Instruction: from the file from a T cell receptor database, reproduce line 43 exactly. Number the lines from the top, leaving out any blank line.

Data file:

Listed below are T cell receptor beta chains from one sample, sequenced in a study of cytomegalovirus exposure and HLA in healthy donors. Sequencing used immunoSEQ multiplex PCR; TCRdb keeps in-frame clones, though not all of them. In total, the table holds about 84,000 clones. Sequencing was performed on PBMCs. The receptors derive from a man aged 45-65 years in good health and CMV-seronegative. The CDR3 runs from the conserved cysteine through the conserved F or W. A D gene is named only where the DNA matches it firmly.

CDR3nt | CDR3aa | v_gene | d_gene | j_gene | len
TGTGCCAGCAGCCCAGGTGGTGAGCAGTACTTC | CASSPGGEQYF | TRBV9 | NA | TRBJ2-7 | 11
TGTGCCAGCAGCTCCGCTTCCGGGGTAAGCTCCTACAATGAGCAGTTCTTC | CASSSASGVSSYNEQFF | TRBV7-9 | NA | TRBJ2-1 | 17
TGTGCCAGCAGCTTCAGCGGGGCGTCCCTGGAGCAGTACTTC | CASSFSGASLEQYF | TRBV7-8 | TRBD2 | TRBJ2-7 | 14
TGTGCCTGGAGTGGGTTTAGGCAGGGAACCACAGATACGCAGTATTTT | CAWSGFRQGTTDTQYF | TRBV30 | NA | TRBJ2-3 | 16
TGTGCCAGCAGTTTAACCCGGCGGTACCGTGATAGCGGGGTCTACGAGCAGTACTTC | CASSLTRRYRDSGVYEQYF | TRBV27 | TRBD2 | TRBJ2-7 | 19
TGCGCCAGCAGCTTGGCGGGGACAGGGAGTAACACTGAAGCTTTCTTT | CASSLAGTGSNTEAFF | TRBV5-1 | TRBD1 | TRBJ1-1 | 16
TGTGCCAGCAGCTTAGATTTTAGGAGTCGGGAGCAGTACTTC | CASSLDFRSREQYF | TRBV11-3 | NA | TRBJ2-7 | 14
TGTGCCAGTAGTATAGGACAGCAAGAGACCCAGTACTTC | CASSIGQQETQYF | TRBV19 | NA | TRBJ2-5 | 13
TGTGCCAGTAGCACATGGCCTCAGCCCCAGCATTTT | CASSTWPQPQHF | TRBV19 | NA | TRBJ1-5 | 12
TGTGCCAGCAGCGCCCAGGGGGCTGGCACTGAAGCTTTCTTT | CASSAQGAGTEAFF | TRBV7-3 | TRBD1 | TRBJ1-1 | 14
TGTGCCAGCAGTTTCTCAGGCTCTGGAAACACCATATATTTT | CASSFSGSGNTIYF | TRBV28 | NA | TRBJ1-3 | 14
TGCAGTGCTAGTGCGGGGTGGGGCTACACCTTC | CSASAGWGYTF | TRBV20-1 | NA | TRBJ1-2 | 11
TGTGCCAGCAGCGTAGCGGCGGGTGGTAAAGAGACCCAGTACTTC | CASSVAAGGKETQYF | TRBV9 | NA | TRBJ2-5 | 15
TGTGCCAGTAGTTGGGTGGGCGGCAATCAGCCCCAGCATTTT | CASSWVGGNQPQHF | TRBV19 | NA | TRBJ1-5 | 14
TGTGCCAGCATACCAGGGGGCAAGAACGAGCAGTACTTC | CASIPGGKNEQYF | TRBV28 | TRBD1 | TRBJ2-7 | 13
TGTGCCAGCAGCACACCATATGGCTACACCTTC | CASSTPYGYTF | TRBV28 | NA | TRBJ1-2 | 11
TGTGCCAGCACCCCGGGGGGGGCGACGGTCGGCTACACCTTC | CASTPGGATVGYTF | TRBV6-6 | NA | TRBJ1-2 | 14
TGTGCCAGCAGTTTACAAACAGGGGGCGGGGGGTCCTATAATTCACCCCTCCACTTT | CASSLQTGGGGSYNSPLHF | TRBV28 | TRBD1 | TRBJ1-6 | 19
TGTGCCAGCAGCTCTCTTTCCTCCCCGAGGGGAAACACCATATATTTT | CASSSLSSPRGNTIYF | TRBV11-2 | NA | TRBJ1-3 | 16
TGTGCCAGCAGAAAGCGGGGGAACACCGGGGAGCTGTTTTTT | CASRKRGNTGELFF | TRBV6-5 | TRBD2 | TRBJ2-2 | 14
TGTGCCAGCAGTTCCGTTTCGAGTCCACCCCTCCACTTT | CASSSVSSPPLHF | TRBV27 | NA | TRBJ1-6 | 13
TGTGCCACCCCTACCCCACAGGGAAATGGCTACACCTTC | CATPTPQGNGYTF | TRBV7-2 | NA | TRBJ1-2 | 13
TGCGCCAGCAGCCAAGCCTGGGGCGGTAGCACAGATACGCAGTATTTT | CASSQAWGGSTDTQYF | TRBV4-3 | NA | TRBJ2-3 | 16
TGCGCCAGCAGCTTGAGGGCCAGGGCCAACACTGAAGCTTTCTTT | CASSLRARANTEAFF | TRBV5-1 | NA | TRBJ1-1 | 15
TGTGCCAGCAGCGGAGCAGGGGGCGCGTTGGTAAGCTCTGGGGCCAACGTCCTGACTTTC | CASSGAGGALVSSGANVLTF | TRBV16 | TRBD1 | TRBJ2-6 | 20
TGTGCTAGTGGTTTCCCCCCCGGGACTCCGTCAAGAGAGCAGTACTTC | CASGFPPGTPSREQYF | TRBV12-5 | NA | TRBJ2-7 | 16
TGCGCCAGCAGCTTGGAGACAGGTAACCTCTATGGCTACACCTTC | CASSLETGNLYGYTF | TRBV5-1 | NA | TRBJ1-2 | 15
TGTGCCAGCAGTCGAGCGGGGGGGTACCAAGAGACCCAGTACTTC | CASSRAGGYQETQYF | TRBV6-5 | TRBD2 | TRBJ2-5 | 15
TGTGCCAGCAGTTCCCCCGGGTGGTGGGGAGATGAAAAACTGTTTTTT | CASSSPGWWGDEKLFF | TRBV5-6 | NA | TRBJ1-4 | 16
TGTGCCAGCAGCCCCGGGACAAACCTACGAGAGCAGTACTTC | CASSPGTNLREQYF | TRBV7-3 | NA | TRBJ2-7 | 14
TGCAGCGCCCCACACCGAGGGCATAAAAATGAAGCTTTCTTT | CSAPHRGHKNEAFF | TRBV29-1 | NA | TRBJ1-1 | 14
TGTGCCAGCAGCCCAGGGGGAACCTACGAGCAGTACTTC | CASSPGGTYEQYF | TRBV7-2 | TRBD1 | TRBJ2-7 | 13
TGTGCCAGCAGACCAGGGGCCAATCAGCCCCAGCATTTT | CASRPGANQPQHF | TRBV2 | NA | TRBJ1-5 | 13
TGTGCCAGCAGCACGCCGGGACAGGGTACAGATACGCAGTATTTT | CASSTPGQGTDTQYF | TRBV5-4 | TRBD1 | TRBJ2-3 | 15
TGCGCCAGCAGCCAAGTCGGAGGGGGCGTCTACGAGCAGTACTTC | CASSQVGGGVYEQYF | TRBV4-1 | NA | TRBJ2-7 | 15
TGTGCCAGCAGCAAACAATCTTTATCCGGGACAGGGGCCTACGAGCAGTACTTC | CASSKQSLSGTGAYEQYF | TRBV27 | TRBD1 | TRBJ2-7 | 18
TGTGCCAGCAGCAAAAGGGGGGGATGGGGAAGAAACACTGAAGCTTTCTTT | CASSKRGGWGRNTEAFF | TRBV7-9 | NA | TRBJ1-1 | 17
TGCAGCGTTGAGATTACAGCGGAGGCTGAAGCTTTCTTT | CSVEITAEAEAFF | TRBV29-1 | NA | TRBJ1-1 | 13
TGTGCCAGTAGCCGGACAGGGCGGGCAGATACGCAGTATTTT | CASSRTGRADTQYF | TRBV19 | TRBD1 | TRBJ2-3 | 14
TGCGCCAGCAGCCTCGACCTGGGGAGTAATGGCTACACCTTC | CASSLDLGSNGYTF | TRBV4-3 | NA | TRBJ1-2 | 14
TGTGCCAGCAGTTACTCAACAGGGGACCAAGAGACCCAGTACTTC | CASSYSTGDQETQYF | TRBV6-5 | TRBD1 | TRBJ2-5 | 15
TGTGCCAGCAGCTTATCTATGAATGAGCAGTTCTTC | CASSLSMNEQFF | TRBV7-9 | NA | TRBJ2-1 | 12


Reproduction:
TGTGCCAGCAGTTACTCAACAGGGGACCAAGAGACCCAGTACTTC | CASSYSTGDQETQYF | TRBV6-5 | TRBD1 | TRBJ2-5 | 15